My kids speak a language that I sometimes do not understand. I am not talking about the aforementioned Spanish, French, or even Chinese. I mean they speak some sort of abbreviated half-language hybrid that I, even as a native – and pretty successful if I must say so myself – user of the English language, find it difficult to comprehend.
From what I have observed, it is a language of shortened forms. “Movie” becomes “move.” “Sandwich” is “sand.” “Orange juice” get shortened to “orange jew.” “Butter” becomes “butt” (you may begin to understand the appeal). Otherwise, this made up language serves no purpose. It only serves to confuse and confound me because I DO NOT KNOW WHAT IN THE HELL THESE KIDS ARE SAYING half of the time.
Do you remember the movie “My Cousin Vinny?” It stars Joe Pesci as Vincent Laguardia Gambini, an inexperienced lawyer who goes down to Alabama to represent his cousin who was mistakenly accused of murder. Pesci employs an exaggeratedly thick New York accent throughout as he plays the fish-out-of-water role. One of the funniest lines from the movie stems from his inability to be understood by the members of the Good Ole Southern Boys Club who run the show…
Vinny Gambini: It is possible that the two yutes…
Judge Chamberlain Haller: …Ah, the two what? Uh… uh, what was that word?
Vinny Gambini: Uh… what word?
Judge Chamberlain Haller: Two what?
Vinny Gambini: What?
Judge Chamberlain Haller: Uh… did you say ‘yutes’?
Vinny Gambini: Yeah, two yutes.
Judge Chamberlain Haller: What is a yute?
Vinny Gambini: [beat] Oh, excuse me, your honor…
Vinny Gambini: Two YOUTHS.
So this morning Kid E gets up before the sun and he stumbles into my bedroom. He still sits for his morning pee, so I drag my sleepy self out of bed for the assist. In the dark I fumble for a light switch. It is not my first time, so I know not to turn on the bright overhead light because that will assuredly lead to a meltdown of epic proportions. Kid E can only tolerate gradual exposure to bright lights in the early a.m. I turn on my closet light, which manages to shed just enough lumens that we may both watch as his stream manages to inevitably miss the bowl, yet not so much that it causes retinal damage before our pupils can adjust.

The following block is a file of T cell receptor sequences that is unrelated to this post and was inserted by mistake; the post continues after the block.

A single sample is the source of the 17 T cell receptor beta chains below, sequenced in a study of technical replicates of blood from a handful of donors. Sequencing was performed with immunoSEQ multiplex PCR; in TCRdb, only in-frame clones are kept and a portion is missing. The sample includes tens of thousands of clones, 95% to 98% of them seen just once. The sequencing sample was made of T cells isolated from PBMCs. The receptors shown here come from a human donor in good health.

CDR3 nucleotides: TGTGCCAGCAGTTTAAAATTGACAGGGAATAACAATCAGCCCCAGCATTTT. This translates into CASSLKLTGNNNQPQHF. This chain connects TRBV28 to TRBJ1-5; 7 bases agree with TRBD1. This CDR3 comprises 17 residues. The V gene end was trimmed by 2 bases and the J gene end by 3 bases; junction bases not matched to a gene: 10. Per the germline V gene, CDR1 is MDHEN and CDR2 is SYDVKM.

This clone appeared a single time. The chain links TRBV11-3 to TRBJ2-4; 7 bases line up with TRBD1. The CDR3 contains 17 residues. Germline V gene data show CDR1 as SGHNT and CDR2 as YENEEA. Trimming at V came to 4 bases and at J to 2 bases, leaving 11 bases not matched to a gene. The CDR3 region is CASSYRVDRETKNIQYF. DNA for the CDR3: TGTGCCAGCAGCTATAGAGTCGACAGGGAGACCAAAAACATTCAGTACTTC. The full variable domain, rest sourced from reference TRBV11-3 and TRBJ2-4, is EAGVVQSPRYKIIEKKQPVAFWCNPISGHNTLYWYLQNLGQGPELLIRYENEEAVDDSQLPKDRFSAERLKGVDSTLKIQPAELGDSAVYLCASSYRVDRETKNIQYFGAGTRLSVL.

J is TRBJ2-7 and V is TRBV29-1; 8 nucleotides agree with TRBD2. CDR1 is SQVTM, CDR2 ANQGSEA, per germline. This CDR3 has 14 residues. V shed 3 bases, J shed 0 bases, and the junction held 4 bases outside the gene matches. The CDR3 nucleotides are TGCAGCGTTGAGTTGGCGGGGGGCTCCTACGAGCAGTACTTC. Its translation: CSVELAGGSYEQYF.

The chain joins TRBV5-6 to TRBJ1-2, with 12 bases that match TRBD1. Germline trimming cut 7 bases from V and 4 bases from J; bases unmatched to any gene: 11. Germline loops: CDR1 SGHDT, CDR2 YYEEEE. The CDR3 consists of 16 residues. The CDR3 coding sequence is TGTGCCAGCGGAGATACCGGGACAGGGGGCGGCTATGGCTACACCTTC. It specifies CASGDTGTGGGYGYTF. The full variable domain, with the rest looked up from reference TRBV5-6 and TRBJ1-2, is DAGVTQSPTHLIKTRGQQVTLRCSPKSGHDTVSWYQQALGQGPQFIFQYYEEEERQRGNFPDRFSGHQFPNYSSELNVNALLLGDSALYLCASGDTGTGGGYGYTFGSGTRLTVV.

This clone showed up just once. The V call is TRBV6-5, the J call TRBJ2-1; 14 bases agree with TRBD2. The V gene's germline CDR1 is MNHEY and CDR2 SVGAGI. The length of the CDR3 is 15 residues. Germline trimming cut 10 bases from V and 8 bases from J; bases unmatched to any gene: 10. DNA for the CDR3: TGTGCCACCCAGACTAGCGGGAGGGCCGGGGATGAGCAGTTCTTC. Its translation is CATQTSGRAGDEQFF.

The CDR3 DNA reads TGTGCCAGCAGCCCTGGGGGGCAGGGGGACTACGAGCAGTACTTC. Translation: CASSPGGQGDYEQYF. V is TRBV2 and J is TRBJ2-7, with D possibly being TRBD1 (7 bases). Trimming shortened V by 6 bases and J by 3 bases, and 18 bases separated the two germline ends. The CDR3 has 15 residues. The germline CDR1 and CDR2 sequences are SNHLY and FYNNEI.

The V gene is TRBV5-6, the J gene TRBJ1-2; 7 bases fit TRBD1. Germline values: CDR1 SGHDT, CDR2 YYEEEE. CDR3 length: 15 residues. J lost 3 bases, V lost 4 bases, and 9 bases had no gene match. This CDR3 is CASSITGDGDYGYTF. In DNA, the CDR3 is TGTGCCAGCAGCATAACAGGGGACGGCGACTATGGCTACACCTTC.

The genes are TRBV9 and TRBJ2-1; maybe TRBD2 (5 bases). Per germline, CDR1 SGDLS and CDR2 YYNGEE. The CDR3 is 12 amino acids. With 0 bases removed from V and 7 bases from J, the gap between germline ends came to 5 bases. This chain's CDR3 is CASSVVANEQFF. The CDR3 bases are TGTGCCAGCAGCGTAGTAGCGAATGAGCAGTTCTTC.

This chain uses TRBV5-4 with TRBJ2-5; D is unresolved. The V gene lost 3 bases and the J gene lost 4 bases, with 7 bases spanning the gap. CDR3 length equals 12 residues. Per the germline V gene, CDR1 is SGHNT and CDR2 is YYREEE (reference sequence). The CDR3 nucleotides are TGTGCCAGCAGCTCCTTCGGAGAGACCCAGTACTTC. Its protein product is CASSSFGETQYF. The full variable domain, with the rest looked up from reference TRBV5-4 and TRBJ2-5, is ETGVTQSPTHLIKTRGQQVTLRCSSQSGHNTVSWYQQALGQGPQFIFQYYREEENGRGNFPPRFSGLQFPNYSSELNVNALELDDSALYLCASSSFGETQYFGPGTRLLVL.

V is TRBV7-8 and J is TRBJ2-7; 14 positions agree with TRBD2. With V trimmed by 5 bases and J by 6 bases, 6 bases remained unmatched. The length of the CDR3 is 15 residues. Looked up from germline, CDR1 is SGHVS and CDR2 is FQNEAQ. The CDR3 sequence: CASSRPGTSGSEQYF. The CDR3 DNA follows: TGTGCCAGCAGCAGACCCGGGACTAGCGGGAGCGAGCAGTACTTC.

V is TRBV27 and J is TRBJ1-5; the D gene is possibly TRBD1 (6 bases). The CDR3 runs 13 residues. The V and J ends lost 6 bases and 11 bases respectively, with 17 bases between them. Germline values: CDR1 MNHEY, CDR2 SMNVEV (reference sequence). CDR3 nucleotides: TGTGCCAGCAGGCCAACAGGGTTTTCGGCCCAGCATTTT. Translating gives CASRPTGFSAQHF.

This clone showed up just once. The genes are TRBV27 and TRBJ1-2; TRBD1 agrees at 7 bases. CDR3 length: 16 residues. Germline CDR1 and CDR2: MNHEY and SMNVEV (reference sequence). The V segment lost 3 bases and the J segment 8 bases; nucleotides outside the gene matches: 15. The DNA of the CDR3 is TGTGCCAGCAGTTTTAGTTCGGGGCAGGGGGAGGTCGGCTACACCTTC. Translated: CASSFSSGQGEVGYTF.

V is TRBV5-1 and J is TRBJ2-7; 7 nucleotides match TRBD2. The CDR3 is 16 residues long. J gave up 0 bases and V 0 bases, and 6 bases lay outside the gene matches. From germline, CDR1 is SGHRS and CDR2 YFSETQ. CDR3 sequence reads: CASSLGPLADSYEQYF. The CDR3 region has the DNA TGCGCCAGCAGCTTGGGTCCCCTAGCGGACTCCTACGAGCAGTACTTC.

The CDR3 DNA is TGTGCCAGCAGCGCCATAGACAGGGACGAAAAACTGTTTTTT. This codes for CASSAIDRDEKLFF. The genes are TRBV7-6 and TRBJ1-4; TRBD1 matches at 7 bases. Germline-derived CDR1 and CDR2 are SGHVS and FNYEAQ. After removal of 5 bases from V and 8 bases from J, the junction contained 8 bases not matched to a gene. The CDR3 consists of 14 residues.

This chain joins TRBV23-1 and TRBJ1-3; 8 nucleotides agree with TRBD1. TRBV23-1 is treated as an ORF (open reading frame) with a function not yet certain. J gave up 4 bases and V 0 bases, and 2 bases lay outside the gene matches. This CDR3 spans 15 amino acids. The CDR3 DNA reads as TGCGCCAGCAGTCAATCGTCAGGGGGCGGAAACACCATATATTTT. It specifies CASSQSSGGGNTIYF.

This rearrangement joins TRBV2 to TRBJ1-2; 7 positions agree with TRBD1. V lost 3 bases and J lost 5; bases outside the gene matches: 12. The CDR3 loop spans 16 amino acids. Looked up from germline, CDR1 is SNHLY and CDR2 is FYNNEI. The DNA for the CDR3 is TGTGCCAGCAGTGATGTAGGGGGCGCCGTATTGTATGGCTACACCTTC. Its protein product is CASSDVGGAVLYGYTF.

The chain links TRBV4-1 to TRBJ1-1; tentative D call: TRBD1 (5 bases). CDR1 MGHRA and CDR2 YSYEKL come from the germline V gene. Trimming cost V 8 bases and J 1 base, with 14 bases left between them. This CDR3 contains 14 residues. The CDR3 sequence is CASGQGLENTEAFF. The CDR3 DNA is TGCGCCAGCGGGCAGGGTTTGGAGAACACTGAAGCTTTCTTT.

This light issue has been cause for fights in the past. It does not matter that Kid E may be telling the truth and he may have actual light sensitivity, I keep telling him that he is a whiner and everything seems to bother him and he should just rub some dirt on it and move on. He keeps complaining about things and I sigh and mumble under my breath how he is worse than any of my girls. But then sometimes he overcomes and he mans up. This was one of those mornings.
Kid E: “Mommy, I’m yoost!”
Me: …Ah, you’re what? Uh… uh, what was that word?
Kid E: Uh… what word?
Me: You’re what?
Kid E: What?
Me: Uh… did you say ‘yoost’?
Kid E: Yeah, I’m yoost.
Me: What is yoost?
Kid E: [beat] Oh, excuse me, Mommy…
Kid E: I am USED to the light. My eyes adjusted.
Wish me luck for tomorrow…